Search Images Maps Play YouTube News Gmail Drive More »
Sign in
Screen reader users: click this link for accessible mode. Accessible mode has the same essential features but works better with your reader.

Patents

  1. Advanced Patent Search
Publication numberUS5910455 A
Publication typeGrant
Application numberUS 08/712,737
Publication dateJun 8, 1999
Filing dateSep 12, 1996
Priority dateSep 1, 1995
Fee statusPaid
Also published asCA2227252A1, CA2227252C, CN1095657C, CN1200029A, DE69625215D1, DE69625215T2, EP0851752A1, EP0851752B1, WO1997009033A1
Publication number08712737, 712737, US 5910455 A, US 5910455A, US-A-5910455, US5910455 A, US5910455A
InventorsPeter Maddern, Serge Khalifa
Original AssigneeKimberly Clark Corp.
Export CitationBiBTeX, EndNote, RefMan
External Links: USPTO, USPTO Assignment, Espacenet
A ?wet-wipe? comprising an abrasive surface of a substrate impregnated with a blend of paramenthadienes, an oily emulsifier and a cosolvent solubilizer for polar contaminants being an alkylene glycol ether; odorless; no rinsing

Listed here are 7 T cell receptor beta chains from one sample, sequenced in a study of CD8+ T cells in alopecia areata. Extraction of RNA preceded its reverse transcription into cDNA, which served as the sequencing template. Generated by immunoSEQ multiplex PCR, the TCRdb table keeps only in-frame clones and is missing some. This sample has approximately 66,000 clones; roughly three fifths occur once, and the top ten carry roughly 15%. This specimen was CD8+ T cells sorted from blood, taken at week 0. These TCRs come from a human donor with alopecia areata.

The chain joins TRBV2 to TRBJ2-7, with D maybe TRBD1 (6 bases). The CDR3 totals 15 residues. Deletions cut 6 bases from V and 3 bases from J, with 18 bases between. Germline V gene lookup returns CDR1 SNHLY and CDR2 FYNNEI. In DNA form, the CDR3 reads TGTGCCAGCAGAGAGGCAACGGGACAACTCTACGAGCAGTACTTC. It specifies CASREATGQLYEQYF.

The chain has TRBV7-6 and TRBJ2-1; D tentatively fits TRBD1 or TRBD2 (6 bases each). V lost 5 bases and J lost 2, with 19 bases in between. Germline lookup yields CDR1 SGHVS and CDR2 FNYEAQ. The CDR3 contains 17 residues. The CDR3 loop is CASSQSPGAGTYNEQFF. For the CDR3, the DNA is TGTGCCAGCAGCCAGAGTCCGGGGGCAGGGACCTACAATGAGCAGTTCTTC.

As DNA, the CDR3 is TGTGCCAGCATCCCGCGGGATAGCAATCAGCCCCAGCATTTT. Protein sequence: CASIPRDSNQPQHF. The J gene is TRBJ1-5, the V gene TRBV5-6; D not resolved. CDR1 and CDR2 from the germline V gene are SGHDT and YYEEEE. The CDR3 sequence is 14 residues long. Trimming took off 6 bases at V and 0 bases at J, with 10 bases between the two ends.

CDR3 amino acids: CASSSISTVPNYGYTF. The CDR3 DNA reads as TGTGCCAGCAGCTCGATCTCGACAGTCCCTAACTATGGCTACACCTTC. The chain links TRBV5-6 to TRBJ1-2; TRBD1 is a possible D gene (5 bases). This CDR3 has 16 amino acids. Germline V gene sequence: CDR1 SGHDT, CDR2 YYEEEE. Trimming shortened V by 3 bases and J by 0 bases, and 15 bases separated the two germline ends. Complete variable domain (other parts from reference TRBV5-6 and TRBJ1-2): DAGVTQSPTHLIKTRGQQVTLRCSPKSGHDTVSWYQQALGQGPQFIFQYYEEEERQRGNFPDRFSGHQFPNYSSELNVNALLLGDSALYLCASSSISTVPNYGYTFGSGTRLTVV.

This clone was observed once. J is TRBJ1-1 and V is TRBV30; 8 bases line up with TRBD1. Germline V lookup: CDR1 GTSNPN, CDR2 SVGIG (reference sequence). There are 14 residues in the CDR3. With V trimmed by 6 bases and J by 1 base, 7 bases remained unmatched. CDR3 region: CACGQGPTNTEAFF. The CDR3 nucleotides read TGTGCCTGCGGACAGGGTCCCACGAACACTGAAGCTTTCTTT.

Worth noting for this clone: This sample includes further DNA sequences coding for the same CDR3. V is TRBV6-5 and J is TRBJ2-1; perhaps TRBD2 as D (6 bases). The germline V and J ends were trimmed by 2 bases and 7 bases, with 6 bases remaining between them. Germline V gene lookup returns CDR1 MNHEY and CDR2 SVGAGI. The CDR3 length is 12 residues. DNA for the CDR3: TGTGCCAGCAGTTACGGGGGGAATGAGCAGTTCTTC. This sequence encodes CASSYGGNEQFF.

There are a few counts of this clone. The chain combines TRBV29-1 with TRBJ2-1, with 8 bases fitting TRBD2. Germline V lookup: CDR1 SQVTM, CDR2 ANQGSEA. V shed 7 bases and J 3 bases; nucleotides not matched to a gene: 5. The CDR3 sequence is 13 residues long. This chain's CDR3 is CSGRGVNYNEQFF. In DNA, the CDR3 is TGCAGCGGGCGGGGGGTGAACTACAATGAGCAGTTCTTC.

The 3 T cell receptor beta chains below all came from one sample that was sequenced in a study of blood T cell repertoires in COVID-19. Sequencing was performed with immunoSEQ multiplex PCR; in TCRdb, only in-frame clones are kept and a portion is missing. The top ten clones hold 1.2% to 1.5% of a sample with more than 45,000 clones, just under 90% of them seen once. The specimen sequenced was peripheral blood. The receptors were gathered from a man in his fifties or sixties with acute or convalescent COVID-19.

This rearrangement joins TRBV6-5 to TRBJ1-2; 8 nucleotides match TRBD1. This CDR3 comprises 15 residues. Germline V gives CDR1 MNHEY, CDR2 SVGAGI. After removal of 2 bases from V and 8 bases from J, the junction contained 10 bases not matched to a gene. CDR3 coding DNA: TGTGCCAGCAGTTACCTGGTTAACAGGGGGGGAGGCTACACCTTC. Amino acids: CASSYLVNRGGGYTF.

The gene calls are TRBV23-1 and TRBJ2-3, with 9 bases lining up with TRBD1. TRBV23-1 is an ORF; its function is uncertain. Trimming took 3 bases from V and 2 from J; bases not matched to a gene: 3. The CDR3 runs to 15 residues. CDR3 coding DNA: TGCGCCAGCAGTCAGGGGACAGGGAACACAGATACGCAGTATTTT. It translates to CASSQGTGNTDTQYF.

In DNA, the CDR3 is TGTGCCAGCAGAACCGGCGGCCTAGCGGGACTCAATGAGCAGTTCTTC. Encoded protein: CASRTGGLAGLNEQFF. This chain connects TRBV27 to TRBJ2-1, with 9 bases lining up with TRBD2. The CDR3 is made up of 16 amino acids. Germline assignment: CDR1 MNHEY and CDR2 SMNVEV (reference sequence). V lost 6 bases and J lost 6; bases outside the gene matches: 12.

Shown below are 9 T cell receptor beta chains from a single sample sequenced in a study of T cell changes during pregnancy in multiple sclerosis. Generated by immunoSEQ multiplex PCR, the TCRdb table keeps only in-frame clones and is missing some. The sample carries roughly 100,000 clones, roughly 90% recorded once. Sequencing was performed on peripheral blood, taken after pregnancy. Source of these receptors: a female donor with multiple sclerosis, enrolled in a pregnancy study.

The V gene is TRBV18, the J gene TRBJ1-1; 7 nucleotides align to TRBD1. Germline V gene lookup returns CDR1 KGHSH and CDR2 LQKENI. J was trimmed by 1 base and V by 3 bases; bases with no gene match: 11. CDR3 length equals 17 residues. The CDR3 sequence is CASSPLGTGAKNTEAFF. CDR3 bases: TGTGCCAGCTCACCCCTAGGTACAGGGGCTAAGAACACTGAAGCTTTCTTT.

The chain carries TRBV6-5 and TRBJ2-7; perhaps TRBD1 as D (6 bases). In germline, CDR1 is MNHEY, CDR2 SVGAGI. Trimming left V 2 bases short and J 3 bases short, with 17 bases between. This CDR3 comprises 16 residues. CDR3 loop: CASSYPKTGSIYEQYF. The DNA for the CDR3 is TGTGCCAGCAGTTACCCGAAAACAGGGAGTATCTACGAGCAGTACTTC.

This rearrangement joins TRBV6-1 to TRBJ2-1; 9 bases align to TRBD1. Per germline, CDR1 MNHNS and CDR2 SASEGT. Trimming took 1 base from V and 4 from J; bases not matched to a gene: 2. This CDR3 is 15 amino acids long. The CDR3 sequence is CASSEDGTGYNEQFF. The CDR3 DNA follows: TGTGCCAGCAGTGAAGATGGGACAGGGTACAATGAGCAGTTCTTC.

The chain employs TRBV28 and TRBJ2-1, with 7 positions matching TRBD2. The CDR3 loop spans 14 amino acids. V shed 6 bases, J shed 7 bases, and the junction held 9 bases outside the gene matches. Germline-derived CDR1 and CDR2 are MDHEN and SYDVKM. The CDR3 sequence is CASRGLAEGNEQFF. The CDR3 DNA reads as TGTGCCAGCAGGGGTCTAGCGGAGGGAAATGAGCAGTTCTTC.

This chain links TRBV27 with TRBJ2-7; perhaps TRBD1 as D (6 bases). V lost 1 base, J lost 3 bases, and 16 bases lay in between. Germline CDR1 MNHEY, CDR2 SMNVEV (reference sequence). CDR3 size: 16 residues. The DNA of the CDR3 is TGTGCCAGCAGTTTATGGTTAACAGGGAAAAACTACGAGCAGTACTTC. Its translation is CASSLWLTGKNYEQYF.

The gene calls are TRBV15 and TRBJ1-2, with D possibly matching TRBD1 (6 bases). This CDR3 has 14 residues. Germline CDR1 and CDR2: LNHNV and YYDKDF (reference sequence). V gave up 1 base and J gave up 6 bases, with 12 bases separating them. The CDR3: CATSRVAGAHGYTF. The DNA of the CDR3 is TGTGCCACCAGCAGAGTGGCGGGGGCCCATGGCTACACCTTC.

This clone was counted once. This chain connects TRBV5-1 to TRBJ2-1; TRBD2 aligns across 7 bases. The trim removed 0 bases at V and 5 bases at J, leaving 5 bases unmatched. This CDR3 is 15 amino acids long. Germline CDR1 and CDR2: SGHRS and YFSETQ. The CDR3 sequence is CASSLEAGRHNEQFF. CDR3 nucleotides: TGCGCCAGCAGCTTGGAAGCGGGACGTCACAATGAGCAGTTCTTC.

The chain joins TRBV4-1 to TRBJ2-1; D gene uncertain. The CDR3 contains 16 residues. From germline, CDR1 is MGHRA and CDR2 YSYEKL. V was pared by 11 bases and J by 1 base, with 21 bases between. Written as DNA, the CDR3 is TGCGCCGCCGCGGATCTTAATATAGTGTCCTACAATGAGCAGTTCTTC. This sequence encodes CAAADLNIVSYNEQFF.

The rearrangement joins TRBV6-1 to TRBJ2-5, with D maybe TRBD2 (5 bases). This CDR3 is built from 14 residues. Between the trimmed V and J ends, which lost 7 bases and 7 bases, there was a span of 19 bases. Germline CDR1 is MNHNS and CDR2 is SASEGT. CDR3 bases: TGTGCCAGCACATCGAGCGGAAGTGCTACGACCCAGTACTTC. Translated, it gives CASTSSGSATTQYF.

US 5910455 A
Abstract
The present invention provides an aqueous cleanser formulation comprising a blend of paramenthadienes together with one or more surfactants and/or solubilisers. Such a formulation has been found to be capable of removing a wide range of heavy soils from the skin surface whilst leaving minimal residual odour.
Images(6)
Previous page
Next page
Claims(9)
What is claimed is:
1. An abrasive hand cleansing material comprising a substrate having at least one abrasive surface, the substrate being impregnated with an aqueous hand cleansing formulation comprising from about 1 to 20% by weight of a blend of paramenthadienes, together with one or more oily emulsifiers and from 1 to 10% by weight of one or more organic co-solvents capable of solubilizing polar contaminants, the organic co-solvents being selected from the group consisting of PPG-2 methyl ether. PPG-1 n-propyl ether, PPG-2 n-butyl ether, PPG-2 dimethyl ether, ethyl lactate, and ethylhexyl lactate.